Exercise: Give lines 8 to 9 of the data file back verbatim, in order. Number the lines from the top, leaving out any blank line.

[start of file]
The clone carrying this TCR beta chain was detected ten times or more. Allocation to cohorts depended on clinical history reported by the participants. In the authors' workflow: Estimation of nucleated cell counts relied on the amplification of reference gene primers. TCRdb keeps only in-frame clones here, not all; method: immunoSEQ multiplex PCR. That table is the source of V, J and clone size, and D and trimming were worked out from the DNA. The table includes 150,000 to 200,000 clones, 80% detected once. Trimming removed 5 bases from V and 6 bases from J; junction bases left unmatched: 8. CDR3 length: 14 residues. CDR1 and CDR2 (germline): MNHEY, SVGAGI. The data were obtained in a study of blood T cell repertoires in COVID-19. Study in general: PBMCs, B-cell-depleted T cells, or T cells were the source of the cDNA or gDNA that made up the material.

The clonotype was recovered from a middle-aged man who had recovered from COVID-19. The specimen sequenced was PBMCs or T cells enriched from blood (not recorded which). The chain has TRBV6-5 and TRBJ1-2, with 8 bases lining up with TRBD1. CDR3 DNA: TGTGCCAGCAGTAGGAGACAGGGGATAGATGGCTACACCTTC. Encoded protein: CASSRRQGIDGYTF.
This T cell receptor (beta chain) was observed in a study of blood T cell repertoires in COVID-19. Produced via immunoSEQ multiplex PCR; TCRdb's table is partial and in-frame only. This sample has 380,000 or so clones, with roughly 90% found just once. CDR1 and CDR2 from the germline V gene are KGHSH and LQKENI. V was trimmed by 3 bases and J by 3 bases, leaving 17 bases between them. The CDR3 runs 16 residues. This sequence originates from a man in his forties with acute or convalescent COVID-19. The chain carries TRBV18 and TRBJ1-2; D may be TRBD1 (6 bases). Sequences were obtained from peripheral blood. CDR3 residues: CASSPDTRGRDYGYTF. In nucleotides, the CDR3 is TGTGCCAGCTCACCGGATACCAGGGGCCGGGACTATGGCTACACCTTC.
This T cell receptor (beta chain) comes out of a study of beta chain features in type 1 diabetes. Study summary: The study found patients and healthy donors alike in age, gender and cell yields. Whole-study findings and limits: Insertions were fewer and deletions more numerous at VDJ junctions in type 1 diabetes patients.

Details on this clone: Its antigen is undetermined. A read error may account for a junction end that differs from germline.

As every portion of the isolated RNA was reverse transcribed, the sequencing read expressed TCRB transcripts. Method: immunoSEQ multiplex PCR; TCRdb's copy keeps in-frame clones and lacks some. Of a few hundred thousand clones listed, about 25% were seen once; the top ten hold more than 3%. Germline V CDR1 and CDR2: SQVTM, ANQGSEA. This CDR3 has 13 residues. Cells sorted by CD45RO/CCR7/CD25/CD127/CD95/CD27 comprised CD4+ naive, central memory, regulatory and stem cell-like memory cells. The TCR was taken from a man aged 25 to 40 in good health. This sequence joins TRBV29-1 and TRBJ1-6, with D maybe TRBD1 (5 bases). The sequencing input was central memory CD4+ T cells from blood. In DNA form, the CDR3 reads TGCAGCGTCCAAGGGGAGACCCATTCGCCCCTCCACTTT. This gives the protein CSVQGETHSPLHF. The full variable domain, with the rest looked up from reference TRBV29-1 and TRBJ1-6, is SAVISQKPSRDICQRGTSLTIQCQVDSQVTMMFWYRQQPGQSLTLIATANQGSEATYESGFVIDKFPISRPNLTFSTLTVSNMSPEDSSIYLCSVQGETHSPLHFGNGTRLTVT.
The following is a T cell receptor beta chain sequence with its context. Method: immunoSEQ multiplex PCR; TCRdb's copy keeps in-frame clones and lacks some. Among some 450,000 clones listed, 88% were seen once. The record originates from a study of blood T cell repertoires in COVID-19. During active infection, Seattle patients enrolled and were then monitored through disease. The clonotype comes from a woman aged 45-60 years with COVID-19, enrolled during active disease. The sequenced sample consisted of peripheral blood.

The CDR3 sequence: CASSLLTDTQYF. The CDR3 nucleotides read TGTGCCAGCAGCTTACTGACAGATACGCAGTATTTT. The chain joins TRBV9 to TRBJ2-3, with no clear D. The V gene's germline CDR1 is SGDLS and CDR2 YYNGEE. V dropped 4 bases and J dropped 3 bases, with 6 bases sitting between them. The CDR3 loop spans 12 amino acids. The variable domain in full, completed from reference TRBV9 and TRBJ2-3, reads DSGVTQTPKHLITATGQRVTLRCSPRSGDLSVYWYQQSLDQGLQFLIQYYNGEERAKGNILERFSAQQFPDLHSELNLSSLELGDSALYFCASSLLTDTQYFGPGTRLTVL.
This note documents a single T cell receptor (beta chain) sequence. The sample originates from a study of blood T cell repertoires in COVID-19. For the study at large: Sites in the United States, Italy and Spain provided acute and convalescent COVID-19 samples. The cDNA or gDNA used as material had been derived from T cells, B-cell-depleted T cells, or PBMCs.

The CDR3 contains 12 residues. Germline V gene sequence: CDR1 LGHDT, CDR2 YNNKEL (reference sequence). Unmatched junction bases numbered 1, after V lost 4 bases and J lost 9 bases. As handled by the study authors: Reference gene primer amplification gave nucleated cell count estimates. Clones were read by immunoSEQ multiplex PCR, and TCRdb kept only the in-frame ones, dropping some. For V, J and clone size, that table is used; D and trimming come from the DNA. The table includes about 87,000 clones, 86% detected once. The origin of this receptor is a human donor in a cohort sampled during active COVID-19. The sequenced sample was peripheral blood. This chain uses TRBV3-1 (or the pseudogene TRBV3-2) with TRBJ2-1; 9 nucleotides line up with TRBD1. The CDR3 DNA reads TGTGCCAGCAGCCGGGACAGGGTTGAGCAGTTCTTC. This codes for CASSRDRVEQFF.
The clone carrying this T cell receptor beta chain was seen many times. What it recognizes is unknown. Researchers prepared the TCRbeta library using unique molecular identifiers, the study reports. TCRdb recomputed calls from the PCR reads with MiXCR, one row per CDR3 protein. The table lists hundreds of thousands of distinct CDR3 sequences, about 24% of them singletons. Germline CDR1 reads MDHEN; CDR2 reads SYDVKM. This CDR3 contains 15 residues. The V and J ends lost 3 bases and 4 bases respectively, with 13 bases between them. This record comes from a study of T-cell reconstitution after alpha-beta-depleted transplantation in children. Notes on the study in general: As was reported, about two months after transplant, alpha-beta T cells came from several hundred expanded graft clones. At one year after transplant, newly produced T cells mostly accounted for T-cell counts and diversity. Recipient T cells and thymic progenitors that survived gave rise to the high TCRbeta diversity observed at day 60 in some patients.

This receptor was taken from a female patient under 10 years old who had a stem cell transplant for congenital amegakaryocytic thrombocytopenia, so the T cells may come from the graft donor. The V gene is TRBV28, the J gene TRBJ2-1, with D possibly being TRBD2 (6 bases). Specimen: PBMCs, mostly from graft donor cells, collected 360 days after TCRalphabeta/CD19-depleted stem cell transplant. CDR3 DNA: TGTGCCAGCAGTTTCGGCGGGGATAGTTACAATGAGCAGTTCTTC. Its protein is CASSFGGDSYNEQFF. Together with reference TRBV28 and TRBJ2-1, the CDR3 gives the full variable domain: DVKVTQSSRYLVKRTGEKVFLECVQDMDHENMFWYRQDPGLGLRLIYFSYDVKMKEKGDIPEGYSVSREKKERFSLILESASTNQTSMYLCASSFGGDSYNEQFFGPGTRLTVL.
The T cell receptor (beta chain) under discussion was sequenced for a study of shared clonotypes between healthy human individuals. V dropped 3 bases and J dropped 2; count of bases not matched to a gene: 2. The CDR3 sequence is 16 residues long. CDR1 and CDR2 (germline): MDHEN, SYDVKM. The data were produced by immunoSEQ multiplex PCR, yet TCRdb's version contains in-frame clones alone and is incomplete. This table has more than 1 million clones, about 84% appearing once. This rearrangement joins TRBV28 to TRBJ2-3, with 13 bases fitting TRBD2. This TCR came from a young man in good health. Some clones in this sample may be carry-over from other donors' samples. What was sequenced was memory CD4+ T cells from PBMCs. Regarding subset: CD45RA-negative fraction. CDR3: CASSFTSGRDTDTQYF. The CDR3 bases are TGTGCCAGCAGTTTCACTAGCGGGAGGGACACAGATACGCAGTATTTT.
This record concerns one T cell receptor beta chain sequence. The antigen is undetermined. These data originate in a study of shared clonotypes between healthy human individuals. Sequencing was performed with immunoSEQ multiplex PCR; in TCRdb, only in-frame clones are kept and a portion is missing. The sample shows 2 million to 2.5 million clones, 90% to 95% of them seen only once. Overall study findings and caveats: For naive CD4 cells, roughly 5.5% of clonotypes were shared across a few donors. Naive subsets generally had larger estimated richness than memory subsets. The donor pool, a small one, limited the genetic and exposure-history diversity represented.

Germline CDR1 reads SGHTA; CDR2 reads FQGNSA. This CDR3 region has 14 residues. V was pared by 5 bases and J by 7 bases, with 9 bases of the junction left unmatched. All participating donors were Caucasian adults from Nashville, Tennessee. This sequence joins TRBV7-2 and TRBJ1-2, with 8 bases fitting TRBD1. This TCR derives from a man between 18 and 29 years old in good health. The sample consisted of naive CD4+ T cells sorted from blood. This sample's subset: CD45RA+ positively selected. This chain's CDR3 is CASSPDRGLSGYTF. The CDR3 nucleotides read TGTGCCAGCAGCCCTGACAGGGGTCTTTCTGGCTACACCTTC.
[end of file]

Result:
The CDR3 sequence: CASSLLTDTQYF. The CDR3 nucleotides read TGTGCCAGCAGCTTACTGACAGATACGCAGTATTTT. The chain joins TRBV9 to TRBJ2-3, with no clear D. The V gene's germline CDR1 is SGDLS and CDR2 YYNGEE. V dropped 4 bases and J dropped 3 bases, with 6 bases sitting between them. The CDR3 loop spans 12 amino acids. The variable domain in full, completed from reference TRBV9 and TRBJ2-3, reads DSGVTQTPKHLITATGQRVTLRCSPRSGDLSVYWYQQSLDQGLQFLIQYYNGEERAKGNILERFSAQQFPDLHSELNLSSLELGDSALYFCASSLLTDTQYFGPGTRLTVL.
This note documents a single T cell receptor (beta chain) sequence. The sample originates from a study of blood T cell repertoires in COVID-19. For the study at large: Sites in the United States, Italy and Spain provided acute and convalescent COVID-19 samples. The cDNA or gDNA used as material had been derived from T cells, B-cell-depleted T cells, or PBMCs.